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New Jail Opponents Want Mental Health Facility

When it comes to building a new $380 million jail in San Francisco, the only thing everyone seems to agree upon is that the existing facilities at the Hall of Justice (known as County Jail No. 3 and No. 4) are in appalling condition — only No. 4 is currently functional, housing about 350 inmates. While Mayor Ed Lee and the majority of the Board of Supervisors support the project, opponents, including District Attorney George Gascón, believe a mental health justice center would be more appropriate given the city’s struggle in dealing with the mentally ill homeless who often bounce from jail to San Francisco General Hospital to the streets.

According to a July 2015 presentation by the Government Audit and Oversight Committee, the inmate population is on a downward trend and the jail is now about 50 percent empty with 1,314 people in custody (there were nearly 2,000 inmates in 2009). The San Francisco Department of Public Health says up to 40 percent of those in custody receive support from jail psychiatric services, and people in Behavior Health Court wait approximately 90 days for a mental health treatment bed. Every day, an average of 40 to 50 people approved for transfer are awaiting treatment.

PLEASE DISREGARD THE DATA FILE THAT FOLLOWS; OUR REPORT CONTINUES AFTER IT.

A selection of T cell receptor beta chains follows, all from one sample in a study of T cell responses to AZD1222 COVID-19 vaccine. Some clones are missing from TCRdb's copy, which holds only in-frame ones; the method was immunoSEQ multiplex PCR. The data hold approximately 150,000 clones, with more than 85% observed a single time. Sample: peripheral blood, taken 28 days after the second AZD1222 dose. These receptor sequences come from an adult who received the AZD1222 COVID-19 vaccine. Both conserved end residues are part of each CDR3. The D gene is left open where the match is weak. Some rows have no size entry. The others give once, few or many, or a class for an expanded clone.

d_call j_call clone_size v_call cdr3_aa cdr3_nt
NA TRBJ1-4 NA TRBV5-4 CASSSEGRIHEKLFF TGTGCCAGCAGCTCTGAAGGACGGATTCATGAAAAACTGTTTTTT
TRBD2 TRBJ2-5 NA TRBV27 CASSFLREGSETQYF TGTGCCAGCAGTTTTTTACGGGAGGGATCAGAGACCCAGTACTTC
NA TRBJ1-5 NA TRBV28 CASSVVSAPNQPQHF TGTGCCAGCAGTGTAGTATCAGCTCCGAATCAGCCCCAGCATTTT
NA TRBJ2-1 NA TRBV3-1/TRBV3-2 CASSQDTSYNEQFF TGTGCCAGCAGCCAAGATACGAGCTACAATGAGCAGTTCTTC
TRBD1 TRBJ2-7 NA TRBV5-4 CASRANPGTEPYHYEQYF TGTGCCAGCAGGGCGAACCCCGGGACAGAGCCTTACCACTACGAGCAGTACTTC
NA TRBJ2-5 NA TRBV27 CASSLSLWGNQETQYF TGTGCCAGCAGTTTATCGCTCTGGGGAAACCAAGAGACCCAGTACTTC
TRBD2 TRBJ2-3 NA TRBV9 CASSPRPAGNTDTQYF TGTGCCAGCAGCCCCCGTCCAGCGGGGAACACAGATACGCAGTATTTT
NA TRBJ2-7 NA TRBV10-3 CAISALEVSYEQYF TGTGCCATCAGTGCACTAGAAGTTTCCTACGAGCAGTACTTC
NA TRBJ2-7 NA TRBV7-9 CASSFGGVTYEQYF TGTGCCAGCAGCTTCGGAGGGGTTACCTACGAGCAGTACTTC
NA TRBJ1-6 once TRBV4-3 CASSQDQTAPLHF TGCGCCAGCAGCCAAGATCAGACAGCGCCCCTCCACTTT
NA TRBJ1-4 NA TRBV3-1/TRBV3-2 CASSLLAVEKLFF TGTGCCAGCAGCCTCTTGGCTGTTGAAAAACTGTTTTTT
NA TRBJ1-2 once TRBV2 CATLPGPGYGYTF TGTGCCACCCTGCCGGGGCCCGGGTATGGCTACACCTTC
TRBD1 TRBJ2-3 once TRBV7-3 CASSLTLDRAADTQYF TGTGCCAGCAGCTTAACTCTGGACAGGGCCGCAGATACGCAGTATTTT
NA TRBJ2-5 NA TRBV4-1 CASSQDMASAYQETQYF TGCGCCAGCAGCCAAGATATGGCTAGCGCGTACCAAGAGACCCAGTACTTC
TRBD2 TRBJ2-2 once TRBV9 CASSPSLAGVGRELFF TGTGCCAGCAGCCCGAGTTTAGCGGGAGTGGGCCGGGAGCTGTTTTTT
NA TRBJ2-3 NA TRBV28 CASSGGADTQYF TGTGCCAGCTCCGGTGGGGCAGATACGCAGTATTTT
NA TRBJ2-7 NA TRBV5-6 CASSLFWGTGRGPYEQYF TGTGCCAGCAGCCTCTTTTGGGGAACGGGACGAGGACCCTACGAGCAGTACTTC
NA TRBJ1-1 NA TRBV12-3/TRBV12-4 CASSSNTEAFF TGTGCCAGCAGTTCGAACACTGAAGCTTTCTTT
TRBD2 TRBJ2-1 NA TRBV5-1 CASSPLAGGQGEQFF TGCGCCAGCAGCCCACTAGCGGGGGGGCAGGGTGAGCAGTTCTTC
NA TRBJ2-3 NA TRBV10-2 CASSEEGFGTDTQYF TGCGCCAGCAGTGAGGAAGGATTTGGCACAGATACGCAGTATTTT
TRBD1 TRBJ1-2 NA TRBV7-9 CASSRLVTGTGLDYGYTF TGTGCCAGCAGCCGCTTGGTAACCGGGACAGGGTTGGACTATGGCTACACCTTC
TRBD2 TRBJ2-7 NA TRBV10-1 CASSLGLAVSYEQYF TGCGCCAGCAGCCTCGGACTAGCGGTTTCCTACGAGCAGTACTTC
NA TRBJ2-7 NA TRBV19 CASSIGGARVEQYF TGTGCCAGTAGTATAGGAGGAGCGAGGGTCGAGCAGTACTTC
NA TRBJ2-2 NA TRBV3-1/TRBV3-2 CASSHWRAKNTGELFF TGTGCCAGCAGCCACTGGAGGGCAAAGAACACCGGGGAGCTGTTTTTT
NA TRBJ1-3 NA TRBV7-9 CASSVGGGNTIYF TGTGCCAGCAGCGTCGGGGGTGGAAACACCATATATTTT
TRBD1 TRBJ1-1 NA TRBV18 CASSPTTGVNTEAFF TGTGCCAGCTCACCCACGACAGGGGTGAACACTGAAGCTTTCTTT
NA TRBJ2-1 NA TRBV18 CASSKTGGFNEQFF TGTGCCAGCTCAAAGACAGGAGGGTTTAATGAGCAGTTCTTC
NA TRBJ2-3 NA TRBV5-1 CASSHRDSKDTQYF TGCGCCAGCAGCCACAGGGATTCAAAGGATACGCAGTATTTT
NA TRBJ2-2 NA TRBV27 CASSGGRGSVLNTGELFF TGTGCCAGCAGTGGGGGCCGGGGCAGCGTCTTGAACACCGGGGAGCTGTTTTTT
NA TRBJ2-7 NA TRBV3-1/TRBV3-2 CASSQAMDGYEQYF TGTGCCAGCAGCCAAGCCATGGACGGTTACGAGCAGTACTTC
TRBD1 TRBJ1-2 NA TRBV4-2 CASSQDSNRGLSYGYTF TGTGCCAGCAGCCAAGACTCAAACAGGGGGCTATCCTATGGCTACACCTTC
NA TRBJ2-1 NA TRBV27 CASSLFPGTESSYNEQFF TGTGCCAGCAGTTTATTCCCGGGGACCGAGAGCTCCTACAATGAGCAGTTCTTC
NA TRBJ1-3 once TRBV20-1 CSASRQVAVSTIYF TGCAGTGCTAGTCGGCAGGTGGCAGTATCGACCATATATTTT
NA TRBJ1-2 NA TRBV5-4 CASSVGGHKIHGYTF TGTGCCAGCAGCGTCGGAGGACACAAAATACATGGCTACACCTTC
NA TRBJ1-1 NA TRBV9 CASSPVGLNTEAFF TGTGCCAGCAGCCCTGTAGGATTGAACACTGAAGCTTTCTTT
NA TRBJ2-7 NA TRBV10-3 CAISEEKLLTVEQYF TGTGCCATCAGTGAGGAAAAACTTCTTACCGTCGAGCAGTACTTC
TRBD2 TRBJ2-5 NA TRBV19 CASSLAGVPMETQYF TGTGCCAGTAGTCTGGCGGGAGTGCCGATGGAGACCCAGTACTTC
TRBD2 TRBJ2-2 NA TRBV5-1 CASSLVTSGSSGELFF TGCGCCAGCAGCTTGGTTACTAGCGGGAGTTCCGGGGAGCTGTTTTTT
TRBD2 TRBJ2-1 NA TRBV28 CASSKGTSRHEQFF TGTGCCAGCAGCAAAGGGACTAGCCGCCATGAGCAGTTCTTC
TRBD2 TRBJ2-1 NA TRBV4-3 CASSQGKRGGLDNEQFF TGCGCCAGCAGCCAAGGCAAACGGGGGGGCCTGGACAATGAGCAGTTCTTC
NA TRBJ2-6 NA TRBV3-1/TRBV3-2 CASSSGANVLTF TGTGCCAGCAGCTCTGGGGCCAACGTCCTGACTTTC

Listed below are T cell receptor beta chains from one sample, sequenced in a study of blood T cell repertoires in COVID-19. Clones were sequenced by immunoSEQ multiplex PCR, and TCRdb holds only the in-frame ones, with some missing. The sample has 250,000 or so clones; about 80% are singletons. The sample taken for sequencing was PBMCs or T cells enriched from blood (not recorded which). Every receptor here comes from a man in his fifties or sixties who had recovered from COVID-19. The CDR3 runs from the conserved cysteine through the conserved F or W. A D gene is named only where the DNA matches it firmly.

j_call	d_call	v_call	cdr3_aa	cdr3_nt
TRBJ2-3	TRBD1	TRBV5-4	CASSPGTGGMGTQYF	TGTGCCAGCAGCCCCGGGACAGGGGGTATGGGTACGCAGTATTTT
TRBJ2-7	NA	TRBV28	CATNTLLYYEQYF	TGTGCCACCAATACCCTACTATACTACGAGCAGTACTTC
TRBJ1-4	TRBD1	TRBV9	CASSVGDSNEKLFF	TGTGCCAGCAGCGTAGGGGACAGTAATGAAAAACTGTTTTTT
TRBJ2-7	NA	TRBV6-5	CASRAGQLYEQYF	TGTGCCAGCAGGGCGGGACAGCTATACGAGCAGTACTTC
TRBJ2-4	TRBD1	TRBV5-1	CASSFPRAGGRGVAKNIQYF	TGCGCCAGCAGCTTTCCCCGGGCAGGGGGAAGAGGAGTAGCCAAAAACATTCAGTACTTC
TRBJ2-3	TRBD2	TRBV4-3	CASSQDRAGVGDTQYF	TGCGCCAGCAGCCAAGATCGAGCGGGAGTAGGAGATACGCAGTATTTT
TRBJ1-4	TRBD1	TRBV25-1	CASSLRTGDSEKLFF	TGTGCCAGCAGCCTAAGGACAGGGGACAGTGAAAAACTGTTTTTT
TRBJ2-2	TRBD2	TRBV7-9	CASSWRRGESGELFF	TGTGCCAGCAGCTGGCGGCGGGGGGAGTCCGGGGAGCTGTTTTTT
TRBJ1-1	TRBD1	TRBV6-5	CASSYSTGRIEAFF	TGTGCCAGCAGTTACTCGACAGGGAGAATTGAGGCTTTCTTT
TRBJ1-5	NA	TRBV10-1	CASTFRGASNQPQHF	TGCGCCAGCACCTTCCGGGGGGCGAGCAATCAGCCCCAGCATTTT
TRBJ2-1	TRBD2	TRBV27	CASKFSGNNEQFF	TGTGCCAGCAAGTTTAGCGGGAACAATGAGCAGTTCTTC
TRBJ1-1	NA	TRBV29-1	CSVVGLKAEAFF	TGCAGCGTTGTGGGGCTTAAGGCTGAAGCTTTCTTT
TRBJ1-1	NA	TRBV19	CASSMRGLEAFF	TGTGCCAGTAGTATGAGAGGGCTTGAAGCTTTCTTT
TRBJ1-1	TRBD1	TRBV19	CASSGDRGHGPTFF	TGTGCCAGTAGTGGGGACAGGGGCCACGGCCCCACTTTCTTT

While there are five new hospitals under construction, none are required to have psychiatric beds. Mental health advocates believe a community-based facility offering tiered treatment services co-located with courtrooms serving mentally ill defendants would meet San Francisco’s current needs far better than another jail. The 200,000 square foot, 95 feet tall facility will be built just east of the existing Hall of Justice, with construction scheduled to begin in 2018.

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